The Trinity Almshouses, in the Mile End Road, London, E1, were erected by the Corporation of the Trinity House, in 1695, for decayed masters and commanders of ships, mates, and pilots, and their wives or widows. The thirty houses have characteristic shipping on their roofs; there is a chapel, and on the green is a statue of Captain Robert Sandes, a benefactor to the establishment; he died 1721.
The buildings are listed as follows;
1695. 2 rows of cottages facing central courtyard with detached chapel at north end. Red brick with tiled roofs. 1 storey and basement. Wood block and bracketed eaves cornice. Pediments over 3rd pair (from north) in each row which project with brick rusticated quoins. Entrances coupled under wide hoods on carved brackets.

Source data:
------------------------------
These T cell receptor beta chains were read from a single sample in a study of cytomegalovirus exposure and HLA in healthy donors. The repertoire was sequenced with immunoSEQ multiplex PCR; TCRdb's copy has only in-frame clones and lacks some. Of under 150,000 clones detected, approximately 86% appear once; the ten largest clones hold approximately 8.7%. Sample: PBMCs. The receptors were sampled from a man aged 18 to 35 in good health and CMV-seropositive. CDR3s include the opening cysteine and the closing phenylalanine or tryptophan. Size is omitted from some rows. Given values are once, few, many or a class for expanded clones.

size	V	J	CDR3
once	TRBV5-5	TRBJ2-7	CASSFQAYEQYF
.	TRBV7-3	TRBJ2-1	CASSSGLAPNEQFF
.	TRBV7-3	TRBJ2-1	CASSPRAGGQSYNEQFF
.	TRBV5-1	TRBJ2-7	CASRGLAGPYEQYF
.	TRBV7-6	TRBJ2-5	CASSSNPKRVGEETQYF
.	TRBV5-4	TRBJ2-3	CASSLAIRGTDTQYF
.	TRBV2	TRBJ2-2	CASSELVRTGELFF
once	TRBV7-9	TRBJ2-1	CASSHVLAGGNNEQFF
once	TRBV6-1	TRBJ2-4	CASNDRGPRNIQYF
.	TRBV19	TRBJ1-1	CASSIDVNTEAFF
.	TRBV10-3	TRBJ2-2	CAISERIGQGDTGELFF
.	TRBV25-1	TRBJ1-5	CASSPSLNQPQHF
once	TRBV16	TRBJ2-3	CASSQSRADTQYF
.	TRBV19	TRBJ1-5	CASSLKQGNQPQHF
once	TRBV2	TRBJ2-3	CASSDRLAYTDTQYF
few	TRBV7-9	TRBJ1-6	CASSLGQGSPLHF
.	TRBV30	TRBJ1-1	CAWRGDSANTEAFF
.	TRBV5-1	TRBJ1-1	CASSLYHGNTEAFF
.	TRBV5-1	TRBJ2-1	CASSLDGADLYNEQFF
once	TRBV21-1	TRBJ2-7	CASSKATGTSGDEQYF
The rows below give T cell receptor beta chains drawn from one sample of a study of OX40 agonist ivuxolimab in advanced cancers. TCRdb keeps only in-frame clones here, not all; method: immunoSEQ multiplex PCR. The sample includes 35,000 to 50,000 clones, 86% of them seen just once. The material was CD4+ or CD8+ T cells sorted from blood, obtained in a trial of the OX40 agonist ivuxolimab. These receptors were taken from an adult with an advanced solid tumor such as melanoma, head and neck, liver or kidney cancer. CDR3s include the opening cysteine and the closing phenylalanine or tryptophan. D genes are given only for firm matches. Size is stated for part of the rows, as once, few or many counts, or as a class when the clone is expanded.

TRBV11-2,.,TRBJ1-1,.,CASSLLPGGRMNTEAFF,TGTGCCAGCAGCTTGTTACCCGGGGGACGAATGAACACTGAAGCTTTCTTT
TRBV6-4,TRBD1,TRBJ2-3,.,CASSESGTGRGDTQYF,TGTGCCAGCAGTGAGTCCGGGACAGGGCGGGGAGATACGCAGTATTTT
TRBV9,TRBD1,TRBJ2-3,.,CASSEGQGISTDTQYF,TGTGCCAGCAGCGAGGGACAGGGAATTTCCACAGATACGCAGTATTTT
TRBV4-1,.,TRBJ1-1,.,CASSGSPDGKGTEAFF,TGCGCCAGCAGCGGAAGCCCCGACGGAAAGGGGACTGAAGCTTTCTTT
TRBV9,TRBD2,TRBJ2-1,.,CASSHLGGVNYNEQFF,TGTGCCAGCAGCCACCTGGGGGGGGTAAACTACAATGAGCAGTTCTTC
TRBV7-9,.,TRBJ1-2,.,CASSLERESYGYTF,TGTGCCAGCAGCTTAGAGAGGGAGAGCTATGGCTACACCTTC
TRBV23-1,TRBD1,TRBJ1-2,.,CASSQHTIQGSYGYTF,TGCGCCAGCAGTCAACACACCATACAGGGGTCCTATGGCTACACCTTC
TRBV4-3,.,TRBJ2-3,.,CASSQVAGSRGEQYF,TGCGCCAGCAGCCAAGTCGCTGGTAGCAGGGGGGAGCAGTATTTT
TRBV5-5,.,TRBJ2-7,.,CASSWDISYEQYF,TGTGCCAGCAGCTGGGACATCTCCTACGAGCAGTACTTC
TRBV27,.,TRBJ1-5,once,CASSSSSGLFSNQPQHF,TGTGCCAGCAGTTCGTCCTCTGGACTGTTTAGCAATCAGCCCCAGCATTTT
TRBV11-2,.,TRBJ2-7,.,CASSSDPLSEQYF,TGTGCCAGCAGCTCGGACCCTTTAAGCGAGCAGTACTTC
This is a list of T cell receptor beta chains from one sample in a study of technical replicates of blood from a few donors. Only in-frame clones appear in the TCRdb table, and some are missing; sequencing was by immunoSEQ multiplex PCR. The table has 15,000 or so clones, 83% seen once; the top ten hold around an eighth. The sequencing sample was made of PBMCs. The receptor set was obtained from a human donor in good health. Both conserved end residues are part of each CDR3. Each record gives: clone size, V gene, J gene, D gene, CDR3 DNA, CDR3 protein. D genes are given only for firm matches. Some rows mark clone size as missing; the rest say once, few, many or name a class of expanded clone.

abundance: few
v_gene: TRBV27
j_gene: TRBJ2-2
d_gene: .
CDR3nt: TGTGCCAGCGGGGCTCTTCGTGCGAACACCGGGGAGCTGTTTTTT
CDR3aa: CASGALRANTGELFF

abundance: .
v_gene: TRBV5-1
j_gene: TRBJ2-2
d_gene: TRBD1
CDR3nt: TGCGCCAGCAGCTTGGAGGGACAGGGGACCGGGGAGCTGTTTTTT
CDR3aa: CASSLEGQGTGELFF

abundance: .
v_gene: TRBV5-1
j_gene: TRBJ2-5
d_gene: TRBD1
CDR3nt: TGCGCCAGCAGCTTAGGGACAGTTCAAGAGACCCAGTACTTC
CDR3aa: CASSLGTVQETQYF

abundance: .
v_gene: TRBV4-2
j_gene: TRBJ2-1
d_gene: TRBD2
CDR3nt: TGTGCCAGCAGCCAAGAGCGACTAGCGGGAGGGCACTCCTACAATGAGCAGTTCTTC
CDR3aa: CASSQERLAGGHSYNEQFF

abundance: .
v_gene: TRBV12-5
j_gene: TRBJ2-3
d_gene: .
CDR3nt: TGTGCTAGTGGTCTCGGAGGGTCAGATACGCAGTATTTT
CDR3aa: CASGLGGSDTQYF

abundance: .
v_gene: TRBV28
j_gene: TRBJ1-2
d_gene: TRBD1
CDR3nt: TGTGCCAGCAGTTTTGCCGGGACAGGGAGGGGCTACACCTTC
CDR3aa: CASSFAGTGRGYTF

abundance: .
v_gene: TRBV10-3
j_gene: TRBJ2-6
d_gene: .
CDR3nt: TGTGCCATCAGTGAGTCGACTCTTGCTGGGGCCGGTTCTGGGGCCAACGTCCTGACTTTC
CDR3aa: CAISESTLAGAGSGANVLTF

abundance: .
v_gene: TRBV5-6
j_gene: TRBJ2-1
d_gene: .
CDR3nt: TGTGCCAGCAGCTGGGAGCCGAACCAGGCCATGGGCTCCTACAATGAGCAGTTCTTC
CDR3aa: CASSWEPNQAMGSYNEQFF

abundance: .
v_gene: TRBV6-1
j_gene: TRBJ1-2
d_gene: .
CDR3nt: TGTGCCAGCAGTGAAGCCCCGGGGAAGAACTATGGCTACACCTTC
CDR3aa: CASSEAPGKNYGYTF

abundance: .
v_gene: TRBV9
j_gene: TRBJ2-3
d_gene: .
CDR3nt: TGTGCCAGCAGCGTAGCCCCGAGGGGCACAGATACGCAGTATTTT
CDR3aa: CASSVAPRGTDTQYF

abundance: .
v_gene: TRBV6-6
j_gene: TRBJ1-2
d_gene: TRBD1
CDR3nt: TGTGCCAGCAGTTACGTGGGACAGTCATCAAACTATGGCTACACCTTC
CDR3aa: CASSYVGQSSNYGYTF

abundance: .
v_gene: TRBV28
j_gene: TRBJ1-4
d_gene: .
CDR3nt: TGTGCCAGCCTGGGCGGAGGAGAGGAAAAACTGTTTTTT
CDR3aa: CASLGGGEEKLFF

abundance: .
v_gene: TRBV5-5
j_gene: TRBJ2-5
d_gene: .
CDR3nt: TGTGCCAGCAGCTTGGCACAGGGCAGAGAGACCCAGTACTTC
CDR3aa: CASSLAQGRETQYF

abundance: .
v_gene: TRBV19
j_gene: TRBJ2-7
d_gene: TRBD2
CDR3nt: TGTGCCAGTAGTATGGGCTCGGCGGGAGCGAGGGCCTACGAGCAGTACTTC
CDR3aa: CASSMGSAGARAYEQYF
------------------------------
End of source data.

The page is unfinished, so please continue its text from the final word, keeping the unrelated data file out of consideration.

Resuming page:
Flush frame windows. The ends facing main road are of 2 storeys. Each at ground floor has 2 windows with stone architraves and carved keystones, rusticated quoins
at angles and stone modillioned cornice with inscribed central cartouche. Above, a brick niche with stone architrave in narrow brick gable surmounted by pediment
with stone mouldings and vases. Entrance to courtyard has iron gates with wrought iron railings, stone piers and curving brick wall.
The chapel is 2 storeys externally. stucco with rusticated quoins and ground storey. Front furnished with modillioned cornice and pediment, with cartouche of William III in tympanum. Entrance with segmental pediment approached by flight
of stone steps curving outwards with iron balustrade. At rear, later addition in brick (patched after war damage).
(The northern C19 ranges now demolished.)
The Trinity Green Almshouses, Chapel, gates, railings, walls and piers, form a group.